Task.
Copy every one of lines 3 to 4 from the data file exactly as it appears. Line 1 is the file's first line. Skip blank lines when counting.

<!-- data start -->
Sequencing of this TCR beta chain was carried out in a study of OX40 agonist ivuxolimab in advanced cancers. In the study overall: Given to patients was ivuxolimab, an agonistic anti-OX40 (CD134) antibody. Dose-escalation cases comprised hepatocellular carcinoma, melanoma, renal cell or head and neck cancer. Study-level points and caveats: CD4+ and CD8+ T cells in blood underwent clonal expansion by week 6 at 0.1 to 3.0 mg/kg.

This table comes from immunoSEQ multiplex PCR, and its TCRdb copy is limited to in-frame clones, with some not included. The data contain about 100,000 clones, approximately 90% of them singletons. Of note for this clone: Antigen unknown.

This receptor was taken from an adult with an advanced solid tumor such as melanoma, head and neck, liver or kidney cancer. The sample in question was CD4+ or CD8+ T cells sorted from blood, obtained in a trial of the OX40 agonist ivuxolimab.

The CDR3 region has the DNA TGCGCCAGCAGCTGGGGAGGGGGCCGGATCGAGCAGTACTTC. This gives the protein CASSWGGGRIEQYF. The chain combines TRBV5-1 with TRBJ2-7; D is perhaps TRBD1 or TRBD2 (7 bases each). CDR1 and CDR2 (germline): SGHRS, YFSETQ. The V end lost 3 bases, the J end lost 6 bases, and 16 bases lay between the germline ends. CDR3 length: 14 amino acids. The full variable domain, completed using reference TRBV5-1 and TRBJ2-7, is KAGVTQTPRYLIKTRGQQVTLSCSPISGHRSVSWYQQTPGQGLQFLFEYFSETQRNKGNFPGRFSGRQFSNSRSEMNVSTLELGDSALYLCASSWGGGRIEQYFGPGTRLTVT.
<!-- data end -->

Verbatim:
This receptor was taken from an adult with an advanced solid tumor such as melanoma, head and neck, liver or kidney cancer. The sample in question was CD4+ or CD8+ T cells sorted from blood, obtained in a trial of the OX40 agonist ivuxolimab.

The CDR3 region has the DNA TGCGCCAGCAGCTGGGGAGGGGGCCGGATCGAGCAGTACTTC. This gives the protein CASSWGGGRIEQYF. The chain combines TRBV5-1 with TRBJ2-7; D is perhaps TRBD1 or TRBD2 (7 bases each). CDR1 and CDR2 (germline): SGHRS, YFSETQ. The V end lost 3 bases, the J end lost 6 bases, and 16 bases lay between the germline ends. CDR3 length: 14 amino acids. The full variable domain, completed using reference TRBV5-1 and TRBJ2-7, is KAGVTQTPRYLIKTRGQQVTLSCSPISGHRSVSWYQQTPGQGLQFLFEYFSETQRNKGNFPGRFSGRQFSNSRSEMNVSTLELGDSALYLCASSWGGGRIEQYFGPGTRLTVT.